The randomized, double-blind trial included 148 newly diagnosed head and neck cancer patients entering treatment who did not yet have a diagnosis of depression. The patients were stratified by sex, site of disease, stage, and primary modality of treatment (surgery versus radiation).

Half were treated with escitalopram at a dosage of 10 mg/d for the first week (one tablet) followed by 20 mg/d (two tablets) until week 16, followed by an additional week of 10 mg/d. During the acute phase of the study, dosage was reduced to 10 mg/d when adverse events occurred. Patients not treated with the antidepressant received matching placebo pills.

Among the study’s major findings:

  • Patients undergoing radiation as their initial therapy were significantly more likely than those who had surgery to develop depression (hazard ratio, 3.6; 95% CI ,1.38-9.40; P=.009).
  • A Cox progression hazards regression model comparing the two groups, after controlling for age, smoking status, and other variables, demonstrated an advantage for escitalopram (hazard ratio, 0.37; 95% CI, 0.14-0.96: P=.04).
  • Patients who took escitalopram and who completed the study without developing depression rated their overall quality of life as significantly better than those in the placebo group for 3 consecutive months after ending treatment with the antidepressant (overall quality of life, good or outstanding at weeks 20, 24 and 28 – escitalopram group = 96%, 100%, 96%, respectively; placebo group = 77%, 86%, 85%).

 

Lydiatt said the finding that radiotherapy patients had a higher risk for depression than surgery patients is a big surprise with important potential clinical implications.

“The higher incidence of depression in the cohort receiving radiation suggests that radiation represents a greater and longer duration stress event than surgery,” the researchers wrote. “Radiation may also generate greater inflammatory cytokines during treatment, which could contribute to the higher rate (of depression).”

Although overall treatment success and survival were not study endpoints, Lydiatt said he hopes to conduct further research with these outcomes in mind.

“I would not be surprised to see a survival advantage associated with this approach,” he said. “Depression is associated with so many negative manifestations in these patients. Depressed patients don’t comply with their treatments to the same degree as patients who aren’t depressed and they don’t take care of themselves as well. They often lose their spark to live.

*This news story was resourced by the Oral Cancer Foundation, and vetted for appropriateness and accuracy.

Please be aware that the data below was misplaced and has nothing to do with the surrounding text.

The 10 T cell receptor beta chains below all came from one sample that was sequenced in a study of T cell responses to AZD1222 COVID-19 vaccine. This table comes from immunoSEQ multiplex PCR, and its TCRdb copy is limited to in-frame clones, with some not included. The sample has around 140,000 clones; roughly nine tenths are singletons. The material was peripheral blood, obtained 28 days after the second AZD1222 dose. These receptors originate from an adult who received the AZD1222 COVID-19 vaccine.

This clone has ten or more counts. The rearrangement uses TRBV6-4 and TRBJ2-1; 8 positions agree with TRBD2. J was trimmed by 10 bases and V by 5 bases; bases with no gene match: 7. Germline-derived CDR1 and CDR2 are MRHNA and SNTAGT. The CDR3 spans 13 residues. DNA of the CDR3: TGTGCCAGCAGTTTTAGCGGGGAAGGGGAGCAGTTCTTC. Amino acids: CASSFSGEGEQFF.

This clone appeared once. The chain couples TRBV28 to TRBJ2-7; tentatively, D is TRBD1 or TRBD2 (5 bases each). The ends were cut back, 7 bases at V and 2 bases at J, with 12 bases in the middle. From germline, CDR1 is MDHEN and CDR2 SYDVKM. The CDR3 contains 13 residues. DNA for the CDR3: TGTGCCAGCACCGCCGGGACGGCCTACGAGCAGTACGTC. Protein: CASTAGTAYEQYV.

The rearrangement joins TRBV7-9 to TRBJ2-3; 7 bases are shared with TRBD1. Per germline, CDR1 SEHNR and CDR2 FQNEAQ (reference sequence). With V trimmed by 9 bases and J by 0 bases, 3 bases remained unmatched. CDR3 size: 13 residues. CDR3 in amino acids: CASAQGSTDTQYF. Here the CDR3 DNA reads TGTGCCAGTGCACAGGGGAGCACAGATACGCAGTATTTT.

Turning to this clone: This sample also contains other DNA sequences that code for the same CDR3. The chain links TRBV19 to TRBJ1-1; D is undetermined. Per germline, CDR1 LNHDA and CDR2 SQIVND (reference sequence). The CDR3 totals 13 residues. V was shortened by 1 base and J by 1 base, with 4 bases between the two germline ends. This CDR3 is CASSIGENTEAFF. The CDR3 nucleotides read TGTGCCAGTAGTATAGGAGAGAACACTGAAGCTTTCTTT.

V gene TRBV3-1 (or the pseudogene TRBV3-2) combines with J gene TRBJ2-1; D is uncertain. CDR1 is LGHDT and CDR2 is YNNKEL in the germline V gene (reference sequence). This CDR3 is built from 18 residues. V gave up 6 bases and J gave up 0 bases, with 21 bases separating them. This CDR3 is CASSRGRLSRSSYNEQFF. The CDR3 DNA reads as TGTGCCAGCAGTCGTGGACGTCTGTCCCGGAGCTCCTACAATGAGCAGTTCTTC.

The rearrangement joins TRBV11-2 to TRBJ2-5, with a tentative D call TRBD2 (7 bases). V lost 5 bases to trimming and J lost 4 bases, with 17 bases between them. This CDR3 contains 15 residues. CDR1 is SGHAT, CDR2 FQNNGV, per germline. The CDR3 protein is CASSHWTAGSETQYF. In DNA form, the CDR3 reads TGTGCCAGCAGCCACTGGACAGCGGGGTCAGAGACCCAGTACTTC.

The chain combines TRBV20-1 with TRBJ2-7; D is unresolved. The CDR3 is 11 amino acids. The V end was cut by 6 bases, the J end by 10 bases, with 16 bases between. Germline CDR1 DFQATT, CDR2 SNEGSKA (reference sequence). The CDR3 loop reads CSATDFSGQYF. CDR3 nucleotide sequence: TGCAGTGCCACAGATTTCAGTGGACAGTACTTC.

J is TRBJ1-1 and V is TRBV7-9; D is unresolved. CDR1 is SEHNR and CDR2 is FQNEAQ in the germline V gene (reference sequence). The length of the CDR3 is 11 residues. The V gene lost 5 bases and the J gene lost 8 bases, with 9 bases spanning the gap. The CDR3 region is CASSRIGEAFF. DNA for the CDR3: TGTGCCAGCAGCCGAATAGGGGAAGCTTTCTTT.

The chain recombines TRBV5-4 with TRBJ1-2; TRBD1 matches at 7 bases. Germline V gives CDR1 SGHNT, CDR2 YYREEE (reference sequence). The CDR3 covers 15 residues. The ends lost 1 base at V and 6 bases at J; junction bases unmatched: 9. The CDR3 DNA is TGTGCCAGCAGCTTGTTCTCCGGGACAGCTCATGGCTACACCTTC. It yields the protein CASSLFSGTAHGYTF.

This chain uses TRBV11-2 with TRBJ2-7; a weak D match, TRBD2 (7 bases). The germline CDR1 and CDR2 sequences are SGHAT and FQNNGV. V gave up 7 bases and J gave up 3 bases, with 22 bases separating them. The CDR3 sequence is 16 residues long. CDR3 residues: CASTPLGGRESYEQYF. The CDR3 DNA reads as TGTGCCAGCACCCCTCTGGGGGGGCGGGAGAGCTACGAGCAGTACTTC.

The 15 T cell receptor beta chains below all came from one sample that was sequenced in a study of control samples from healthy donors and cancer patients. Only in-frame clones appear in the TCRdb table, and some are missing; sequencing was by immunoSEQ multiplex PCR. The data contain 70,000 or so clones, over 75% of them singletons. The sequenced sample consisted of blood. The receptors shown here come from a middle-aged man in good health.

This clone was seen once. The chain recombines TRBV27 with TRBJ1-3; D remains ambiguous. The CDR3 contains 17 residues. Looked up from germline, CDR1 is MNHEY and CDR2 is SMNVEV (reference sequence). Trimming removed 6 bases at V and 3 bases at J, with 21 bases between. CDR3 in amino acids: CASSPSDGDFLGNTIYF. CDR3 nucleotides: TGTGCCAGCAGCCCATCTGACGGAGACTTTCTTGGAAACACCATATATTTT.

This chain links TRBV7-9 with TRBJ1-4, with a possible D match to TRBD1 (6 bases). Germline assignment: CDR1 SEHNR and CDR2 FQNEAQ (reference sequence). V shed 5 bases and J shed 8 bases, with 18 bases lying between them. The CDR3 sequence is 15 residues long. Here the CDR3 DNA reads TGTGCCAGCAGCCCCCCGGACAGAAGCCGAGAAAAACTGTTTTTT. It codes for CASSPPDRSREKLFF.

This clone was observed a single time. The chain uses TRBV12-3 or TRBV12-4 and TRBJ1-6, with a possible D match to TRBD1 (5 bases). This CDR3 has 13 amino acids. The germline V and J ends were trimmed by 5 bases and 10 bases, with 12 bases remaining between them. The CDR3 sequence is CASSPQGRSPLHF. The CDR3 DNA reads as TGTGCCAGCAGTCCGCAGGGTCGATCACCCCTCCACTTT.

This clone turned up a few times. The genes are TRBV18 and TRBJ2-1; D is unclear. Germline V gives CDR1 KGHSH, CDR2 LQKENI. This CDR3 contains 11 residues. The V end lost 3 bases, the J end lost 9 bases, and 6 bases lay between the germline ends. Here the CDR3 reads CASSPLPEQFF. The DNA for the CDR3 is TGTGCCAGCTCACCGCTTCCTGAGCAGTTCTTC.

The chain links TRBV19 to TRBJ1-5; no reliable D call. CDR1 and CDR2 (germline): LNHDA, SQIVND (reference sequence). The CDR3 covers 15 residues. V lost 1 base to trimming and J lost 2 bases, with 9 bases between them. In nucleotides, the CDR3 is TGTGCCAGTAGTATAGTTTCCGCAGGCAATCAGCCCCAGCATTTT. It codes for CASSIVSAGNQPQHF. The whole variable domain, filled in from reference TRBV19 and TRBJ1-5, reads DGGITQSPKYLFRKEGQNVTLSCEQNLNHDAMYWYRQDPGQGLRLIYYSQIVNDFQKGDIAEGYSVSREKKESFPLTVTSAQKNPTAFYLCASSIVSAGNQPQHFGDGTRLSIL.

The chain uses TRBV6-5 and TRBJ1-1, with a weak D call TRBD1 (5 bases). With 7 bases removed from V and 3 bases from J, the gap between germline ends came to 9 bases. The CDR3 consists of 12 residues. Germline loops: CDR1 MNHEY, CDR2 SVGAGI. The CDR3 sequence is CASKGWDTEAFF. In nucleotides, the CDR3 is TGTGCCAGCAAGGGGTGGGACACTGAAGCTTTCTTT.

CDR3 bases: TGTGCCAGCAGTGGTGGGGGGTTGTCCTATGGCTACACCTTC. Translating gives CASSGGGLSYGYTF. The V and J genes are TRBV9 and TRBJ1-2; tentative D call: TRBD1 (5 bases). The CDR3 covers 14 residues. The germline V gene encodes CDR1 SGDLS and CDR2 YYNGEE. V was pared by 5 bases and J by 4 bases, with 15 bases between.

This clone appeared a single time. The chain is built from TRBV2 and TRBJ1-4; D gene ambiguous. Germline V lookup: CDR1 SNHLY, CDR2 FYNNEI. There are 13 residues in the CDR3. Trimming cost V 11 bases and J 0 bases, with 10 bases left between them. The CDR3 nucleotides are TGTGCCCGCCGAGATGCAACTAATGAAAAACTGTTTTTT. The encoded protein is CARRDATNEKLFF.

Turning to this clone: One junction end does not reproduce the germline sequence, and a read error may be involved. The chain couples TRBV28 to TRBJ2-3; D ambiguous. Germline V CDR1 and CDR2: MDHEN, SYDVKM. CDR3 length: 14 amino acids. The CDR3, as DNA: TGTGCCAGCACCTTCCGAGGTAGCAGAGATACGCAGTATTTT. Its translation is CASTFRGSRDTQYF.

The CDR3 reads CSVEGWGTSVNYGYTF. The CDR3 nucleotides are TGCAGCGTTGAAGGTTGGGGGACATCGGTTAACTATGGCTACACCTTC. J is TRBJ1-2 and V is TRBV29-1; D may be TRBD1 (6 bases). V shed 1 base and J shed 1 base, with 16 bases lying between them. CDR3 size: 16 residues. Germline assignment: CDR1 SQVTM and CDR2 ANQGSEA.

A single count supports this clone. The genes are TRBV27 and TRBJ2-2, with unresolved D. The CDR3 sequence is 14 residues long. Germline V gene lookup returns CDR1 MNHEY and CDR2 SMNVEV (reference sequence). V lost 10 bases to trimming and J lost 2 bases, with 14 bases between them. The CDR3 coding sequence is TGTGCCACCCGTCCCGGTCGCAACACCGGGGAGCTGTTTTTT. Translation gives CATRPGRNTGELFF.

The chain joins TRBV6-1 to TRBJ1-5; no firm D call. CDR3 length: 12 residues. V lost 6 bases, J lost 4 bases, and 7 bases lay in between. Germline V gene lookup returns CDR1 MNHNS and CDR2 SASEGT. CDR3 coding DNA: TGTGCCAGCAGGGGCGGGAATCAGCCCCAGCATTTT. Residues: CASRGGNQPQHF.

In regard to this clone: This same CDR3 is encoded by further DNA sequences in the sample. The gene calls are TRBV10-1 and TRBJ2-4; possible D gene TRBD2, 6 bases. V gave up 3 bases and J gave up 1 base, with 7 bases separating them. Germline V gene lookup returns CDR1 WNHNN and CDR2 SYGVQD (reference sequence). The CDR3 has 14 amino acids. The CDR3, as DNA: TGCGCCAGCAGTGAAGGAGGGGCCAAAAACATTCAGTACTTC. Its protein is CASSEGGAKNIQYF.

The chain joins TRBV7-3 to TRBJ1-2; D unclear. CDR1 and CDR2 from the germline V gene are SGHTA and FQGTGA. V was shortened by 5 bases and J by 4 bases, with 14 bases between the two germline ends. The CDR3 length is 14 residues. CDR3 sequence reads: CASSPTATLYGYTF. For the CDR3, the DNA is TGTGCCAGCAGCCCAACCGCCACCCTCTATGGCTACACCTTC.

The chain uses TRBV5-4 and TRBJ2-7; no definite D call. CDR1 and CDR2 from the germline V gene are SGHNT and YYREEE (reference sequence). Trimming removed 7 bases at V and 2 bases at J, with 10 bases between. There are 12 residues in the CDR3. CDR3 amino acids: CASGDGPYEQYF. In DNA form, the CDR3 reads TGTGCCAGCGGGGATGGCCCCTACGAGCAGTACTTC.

June, 2013|Oral Cancer News|

‘Dentist should have spotted my cancer’

Source: menmedia.co.uk
Author: staff

An NHS dentist who advised a patient to treat what turned out to be a life-threatening oral cancer with mouthwash is being sued for tens of thousands of pounds in damages.

Paula Drabble, 58, went to Pinfold Dental Practice, in Hattersley, Hyde, in June 2008 with concerns about a white lesion on her gum.

She was told by her dentist, Ian Hughes, it was nothing serious, a court heard.

Mrs Drabble of Mottram Moor, Mottram, Hyde, had five further appointments with Mr Hughes and was advised to ‘manage’ her complaint with mouthwash. She was eventually referred to hospital in April 2009, and ‘seriously invasive cancer’ diagnosed.

She had surgery, including removal of affected bone, followed by radiotherapy and chemotherapy.

She has now made a good recovery and has begun a High Court fight for damages, claiming Mr Hughes was negligent to have not spotted the cancer and referred her to hospital earlier. Timothy Briden, for Mrs Drabble, told the court his client had developed the patch on her gum some years earlier. The lesion was found to be benign by medics at the University Dental Hospital in Manchester and she was discharged in 2004 with a letter being sent to Mr Hughes, warning him to ‘re-refer if you notice or indeed Mrs Drabble notices any changes’.

Marcus Dignum, for Mr Hughes, denied that his client was at fault in failing to spot the cancer. He said: “Plainly the court will have every sympathy with Mrs Drabble in respect of her ordeal, as does Mr Hughes, but the allegations made against him are extremely serious from both a personal and professional standpoint. They are vigorously denied.

“In June 2008 the presence of the cancer would not have been detectable with the human eye, as its presence would have been at a cellular level only.”

January, 2013|Oral Cancer News|

Neoadjuvant chemo does not improve oral cancer survival rates

Source: www.drbicuspid.com
Author: DrBicuspid Staff